At night, when my baby or my anxiety woke me, I soothed myself to sleep by reading real estate listings, dreaming of a home not just for us but for other single parents, a childcare-inclusive residency space where we could take turns being the lookout. I longed to give other single parents the thing I most needed myself: a respite from the hyper vigilance of loneliness.
One sleepless night, I found a place that I thought could work, an old knitting factory on Ireland’s west coast, priced low because it had been on the market for years. The seller agreed to a rent-to-own scheme but said I needed to give him a whole year’s rent up front.
I barely had one month’s worth. I got ready for bed that night full of longing that was close to despair. But I told my online communities about my idea and did something they had with their love taught me to do — I asked for help. Then I went to sleep.
When I woke, I found that a herd of friends and strangers had kept watch over my son and me while we slept. There was several months’ rent funded already, and within days the whole year was covered.
After my baby and I moved in, I spent the next two years crowdfunding the knitting factory’s purchase and renovating it to receive guests. I hacked through brambles, erected fencing, scrubbed musty old walls, cleared away cobwebs. And every day I talked online about my dream of a family home that could care for other families, and more strangers and friends joined in support.
I finally closed on the building in spring 2022, having raised the entire purchase price. My herd had kept my baby and me safe, and it was time for me to offer that safety to someone else.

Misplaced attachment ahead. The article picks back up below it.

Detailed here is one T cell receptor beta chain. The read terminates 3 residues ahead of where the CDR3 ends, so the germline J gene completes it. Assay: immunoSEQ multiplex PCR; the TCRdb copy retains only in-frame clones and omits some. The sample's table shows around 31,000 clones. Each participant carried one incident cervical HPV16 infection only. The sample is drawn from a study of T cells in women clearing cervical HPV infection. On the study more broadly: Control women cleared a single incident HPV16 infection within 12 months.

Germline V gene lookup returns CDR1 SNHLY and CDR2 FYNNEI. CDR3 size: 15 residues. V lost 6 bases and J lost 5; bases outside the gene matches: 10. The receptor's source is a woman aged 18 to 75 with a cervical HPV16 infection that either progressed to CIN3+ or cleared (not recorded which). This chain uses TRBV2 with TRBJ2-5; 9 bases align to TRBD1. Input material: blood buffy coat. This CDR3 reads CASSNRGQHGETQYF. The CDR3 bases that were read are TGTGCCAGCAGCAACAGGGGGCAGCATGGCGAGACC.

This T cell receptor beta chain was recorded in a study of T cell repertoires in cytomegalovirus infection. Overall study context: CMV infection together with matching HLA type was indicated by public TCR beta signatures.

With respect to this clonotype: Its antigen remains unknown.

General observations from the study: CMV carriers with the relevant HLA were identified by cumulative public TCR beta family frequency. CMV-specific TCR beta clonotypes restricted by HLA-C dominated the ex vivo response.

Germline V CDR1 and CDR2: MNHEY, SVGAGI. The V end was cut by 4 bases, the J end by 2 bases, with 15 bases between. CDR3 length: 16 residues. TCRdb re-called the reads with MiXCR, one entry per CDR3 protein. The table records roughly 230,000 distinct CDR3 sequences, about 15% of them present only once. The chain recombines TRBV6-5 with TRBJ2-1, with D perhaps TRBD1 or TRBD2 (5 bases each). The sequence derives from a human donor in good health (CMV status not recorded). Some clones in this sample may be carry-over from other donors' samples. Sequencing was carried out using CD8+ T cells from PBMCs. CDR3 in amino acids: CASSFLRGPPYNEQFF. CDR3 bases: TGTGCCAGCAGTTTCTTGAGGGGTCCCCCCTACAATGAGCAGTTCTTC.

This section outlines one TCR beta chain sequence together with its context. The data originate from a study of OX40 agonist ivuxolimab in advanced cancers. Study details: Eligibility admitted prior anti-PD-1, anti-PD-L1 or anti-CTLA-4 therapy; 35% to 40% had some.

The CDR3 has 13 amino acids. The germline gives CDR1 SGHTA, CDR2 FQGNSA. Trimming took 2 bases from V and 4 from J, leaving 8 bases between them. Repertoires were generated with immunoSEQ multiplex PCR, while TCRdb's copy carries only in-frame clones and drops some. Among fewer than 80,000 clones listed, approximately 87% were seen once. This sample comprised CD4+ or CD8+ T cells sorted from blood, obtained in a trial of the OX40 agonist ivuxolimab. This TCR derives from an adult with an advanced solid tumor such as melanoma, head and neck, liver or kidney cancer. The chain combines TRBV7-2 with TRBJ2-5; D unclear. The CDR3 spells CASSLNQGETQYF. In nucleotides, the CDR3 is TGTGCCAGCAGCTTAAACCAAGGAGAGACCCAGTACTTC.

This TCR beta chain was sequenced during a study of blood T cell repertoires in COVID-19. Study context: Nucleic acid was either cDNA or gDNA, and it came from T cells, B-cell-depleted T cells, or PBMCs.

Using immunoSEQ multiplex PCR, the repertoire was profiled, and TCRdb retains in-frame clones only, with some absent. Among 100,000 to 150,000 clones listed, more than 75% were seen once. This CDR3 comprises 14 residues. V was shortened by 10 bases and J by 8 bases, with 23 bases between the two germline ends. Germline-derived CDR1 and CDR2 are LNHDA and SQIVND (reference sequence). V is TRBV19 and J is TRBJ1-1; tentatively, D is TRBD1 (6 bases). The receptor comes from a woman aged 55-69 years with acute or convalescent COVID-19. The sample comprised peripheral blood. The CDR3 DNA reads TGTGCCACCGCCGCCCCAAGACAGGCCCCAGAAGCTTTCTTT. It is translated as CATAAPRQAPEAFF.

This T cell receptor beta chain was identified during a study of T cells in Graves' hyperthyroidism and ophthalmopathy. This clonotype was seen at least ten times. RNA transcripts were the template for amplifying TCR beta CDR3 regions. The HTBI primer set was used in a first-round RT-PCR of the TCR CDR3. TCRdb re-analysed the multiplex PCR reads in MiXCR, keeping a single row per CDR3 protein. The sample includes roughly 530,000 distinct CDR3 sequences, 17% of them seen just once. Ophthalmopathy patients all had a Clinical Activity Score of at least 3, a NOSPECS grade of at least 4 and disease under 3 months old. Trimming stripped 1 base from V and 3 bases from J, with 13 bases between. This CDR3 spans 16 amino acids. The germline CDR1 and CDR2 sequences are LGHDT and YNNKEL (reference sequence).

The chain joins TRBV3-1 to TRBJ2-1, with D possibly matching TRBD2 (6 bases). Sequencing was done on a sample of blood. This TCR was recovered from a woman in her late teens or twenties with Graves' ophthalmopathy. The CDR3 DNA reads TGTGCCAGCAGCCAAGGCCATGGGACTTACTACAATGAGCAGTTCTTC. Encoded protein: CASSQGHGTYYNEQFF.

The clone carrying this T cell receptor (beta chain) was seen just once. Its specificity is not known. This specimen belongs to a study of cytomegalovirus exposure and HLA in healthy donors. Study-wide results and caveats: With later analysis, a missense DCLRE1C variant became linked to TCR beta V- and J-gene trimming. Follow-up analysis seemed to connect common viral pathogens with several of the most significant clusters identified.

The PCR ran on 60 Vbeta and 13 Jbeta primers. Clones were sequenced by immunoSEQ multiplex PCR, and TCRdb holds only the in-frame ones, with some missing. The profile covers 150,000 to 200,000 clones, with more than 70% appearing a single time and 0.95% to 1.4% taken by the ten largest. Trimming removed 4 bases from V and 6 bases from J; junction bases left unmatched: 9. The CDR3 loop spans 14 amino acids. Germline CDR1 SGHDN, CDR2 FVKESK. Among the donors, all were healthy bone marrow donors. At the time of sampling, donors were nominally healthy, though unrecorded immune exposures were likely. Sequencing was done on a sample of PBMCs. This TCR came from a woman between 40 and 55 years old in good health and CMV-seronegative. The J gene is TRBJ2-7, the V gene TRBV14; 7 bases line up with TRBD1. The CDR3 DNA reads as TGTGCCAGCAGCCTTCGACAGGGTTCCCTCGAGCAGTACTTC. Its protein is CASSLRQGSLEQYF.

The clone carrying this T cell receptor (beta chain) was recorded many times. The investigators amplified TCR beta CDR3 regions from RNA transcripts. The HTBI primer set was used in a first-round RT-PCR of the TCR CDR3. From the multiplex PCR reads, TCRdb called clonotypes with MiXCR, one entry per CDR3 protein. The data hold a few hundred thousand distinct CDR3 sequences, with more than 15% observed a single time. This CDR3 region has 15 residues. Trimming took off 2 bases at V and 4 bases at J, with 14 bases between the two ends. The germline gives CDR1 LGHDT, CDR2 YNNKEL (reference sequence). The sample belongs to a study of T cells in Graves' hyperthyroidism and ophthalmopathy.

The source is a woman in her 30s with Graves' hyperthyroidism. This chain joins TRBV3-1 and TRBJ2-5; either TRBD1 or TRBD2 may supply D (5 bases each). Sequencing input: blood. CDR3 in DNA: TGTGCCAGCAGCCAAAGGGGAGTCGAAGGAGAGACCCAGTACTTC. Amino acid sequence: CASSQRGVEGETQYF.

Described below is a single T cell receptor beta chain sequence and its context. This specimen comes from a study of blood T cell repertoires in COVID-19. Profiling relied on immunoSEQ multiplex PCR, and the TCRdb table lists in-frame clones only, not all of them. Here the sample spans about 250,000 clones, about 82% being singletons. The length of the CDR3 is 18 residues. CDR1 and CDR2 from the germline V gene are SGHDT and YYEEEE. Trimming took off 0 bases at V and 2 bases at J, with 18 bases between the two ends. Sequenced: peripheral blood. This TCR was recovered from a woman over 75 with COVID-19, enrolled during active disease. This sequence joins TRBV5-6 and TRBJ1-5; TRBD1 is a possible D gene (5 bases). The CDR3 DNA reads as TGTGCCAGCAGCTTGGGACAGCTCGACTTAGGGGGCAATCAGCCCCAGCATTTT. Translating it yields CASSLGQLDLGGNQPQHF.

Last summer, I hosted my first single mother resident, a remarkable woman named Tawasul who came to Ireland as a refugee from Sudan with her two young children. In the knitting factory’s sunny kitchen, we shared strong Irish tea and cardamom-spiced Sudanese coffee while we talked about domestic abuse and immigration and the strange sadness of watching your children grow up in a different culture.
To fund the residencies, I also began to offer the space on Airbnb. A few years ago, locking the door every night against my ex-husband and neighbors alike, I never could have fathomed being brave enough to share my home with strangers.
But the funny thing is, those strangers have made me feel safer. The backpackers who stay up late keep a vigil without even knowing it. The retirees who wake up early for the ferry take the morning shift. I barely talk with most of them, but their presence helps me breathe easier because I know there would be witnesses if my ex did show, especially now that my safety order has expired. But really, the feeling of safety I get is more primal.
I used to fantasize about putting a sheep or donkey in the field across from my rented cottage to keep that dun mare company. I settled for visiting her myself when I could, picking long grass for her, letting my baby pet her rough velvet nose. Often, she would nod off while we sat there.
A few weeks before we left for the knitting factory, I saw another horse with her. They didn’t bond right away, mostly remaining in their field’s opposite corners. But by moving day, the mare’s fur was already growing back in.
It’s not like every person who stays at the knitting factory is a kindred spirit either. But their presence soothes my animal body in a more profound way than I ever expected.
Since we bought the house, I have started getting to know my neighbors, too. It took me those two years to get brave enough, but the rewards of that bravery are many: My son runs to greet his classmates at the playground, and I share custody of a sweet gray cat with the couple across the road.
And last week, an elderly neighbor brought us an unexpected gift: a goat.
I thanked him but thought, “Oh god, what am I going to do with her?” Or rather, them: I knew that I would have to get her a friend.
Until our goat’s companion came, my son and I stayed outside with her for hours, feeding her porridge oats, stroking her while she regarded us with her mild letterbox eyes. “I’m sorry we’re not goats,” I wanted to say. “But I promise — we’re herd animals too.”